16．Method for detecting damage and repairing slab track cement asphalt mortar layers
- A method has been proposed to use track inspection data to detect damaged sections in the CA mortar layer under slab track.
- A method for repairing the gaps in the upper CA mortar layer was developed, which reduces material costs by 40% compared to existing renovation methods.
- A method was then developed to carry out repairs on large-scale damage to the CA mortar layer. This new renovation method reduces costs by 50% compared to present methods which completely replace the CA mortar layer.
Slab track can be subject to major damage due to gaps forming underneath it or erosion on its sides up to several dozen centimetres in size, due to frost damage etc. This kind of damage is very cumbersome to repair. The change in support due to deterioration appears on each 5m track slab. Using this characteristic, a more efficient method by 5m-chord longitudinal level irregularity was proposed to detect deteriorated slab track sections from track inspection data (Fig. 1).
Gaps under track slabs can be repaired using resin injections. However, due to cost of materials and workability, this method is seldom employed. As such, a new method for renovating slab track was developed which reduces costs by 40% compared to existing materials. The method uses high-fluidity CA milk (slurry) injected using a sandy mould to fill the gap (Fig. 2).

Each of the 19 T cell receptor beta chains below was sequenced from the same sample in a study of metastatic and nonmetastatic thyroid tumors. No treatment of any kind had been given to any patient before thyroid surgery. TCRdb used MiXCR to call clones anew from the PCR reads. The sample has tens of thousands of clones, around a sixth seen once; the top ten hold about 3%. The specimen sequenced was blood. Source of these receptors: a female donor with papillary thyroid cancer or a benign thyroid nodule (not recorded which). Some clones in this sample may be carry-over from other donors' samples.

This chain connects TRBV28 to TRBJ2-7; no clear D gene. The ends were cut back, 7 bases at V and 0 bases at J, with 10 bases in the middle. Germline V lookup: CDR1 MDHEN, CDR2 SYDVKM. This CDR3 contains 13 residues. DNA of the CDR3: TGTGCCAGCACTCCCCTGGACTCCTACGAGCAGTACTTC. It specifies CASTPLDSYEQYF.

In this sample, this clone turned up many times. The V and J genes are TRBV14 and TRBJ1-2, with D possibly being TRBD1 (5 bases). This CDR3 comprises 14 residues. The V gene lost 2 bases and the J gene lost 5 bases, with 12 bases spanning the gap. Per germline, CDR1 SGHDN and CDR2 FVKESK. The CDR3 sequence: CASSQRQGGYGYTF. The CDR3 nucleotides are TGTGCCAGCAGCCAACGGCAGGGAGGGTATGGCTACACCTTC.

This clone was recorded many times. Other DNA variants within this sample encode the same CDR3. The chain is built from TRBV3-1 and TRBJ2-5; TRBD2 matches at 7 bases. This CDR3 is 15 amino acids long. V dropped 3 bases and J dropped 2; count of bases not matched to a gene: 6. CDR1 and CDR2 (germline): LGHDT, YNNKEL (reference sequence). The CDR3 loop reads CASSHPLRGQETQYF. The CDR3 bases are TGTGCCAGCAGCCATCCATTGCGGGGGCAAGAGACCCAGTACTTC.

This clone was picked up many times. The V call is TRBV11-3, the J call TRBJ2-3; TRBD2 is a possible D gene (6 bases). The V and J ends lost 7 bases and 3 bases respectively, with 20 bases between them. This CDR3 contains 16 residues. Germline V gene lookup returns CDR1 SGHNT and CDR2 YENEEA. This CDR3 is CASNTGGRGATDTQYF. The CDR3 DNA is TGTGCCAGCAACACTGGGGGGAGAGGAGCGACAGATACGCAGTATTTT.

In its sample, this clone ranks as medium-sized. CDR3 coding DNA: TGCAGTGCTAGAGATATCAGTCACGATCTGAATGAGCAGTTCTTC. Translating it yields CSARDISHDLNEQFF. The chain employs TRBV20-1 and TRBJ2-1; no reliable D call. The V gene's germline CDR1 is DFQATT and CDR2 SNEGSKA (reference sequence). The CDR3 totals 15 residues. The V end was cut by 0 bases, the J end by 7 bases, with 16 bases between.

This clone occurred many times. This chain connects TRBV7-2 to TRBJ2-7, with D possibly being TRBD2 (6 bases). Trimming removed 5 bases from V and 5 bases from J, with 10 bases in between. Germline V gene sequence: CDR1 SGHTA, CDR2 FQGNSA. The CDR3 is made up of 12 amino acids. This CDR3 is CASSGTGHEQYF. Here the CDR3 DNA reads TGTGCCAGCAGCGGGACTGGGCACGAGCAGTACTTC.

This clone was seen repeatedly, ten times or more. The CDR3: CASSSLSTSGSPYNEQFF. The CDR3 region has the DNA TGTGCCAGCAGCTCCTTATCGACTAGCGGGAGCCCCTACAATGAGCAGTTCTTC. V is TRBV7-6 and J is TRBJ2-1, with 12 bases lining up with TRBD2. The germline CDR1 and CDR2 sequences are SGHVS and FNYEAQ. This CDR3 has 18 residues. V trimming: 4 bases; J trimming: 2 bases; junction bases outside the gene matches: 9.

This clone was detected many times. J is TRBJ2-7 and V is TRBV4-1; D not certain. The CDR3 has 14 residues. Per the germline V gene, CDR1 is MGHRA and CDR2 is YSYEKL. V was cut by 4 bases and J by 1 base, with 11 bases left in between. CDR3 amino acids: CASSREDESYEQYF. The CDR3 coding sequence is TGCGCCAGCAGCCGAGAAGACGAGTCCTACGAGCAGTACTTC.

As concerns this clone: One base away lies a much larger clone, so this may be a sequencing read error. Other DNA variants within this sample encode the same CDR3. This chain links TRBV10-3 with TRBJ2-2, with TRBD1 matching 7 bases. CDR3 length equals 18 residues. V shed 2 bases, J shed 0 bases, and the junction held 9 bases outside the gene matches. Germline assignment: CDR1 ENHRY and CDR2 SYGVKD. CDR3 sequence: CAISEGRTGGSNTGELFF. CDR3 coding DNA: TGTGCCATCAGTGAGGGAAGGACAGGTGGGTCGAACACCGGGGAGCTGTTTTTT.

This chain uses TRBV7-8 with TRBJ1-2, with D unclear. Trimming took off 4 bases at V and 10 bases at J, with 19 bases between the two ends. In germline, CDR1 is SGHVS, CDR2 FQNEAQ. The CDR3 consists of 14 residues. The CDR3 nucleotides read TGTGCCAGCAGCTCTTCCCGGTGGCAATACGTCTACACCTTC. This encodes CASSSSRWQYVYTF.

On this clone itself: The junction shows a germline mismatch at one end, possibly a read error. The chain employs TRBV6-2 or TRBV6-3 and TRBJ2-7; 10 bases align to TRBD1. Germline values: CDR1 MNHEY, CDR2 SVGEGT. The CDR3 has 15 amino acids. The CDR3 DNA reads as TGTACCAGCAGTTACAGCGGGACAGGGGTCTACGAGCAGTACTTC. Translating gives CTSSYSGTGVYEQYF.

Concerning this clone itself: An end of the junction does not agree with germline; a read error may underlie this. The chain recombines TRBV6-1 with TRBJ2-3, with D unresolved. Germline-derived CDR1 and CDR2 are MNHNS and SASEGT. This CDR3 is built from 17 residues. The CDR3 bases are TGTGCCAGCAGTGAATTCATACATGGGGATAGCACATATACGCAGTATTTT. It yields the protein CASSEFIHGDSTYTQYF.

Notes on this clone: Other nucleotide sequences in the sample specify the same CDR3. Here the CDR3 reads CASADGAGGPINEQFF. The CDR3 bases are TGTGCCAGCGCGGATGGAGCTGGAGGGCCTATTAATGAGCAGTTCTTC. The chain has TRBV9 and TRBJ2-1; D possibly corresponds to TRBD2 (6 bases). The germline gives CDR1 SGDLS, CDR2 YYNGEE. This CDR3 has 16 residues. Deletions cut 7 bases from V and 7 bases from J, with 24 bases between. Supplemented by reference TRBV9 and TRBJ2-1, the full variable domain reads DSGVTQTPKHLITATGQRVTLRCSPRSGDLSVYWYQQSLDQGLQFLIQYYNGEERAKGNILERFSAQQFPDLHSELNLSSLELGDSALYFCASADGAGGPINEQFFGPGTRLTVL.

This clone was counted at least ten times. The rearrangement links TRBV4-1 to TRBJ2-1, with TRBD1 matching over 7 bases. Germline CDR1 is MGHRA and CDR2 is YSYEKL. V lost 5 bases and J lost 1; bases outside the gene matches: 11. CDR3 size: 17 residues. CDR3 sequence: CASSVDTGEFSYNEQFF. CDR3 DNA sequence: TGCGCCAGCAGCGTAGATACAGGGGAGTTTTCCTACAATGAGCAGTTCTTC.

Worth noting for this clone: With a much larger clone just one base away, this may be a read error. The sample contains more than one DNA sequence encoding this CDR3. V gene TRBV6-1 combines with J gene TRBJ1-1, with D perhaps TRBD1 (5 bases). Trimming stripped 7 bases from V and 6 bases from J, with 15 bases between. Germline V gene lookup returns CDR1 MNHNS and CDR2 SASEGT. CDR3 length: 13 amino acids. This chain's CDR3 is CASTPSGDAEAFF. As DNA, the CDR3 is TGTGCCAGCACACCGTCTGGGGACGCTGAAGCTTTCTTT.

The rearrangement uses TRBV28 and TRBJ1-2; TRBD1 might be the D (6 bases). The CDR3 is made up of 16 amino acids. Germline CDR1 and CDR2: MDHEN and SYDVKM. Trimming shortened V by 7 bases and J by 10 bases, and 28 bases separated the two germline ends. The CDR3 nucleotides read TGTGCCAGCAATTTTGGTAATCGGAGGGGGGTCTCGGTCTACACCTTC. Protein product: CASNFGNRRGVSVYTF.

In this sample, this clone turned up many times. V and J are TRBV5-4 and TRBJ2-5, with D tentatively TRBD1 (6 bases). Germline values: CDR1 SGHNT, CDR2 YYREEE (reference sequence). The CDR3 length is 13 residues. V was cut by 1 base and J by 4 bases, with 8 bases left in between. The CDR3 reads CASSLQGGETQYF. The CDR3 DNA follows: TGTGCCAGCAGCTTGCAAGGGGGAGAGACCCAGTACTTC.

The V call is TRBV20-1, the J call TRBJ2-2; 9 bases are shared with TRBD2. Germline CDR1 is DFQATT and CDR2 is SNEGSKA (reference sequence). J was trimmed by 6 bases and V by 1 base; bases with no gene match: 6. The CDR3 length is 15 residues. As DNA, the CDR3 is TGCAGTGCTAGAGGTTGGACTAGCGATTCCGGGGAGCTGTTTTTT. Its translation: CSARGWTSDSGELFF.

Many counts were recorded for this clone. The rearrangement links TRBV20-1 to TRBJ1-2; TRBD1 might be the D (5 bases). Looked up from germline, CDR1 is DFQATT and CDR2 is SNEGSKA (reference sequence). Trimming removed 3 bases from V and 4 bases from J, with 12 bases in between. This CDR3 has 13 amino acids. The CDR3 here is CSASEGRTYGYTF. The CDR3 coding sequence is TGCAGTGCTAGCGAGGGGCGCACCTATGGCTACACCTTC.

A new method was then developed to renovate large sectional areas, whereby an inspection rod is used to estimate the extent of the deteriorated area, which is subsequently cleared using a water jet and then injection-filled using frost-damage resistant renovative CA mortar (Figs. 3 and 4). This method reduces the cost of repairing damaged sections by 50% compared to present methods which completely replace the CA mortar layer.
Results from applying the gap repair and large-section renovation work to a commercial line demonstrated that dynamic displacement of the track was reduced, and could be kept below 1/10 (Fig. 5).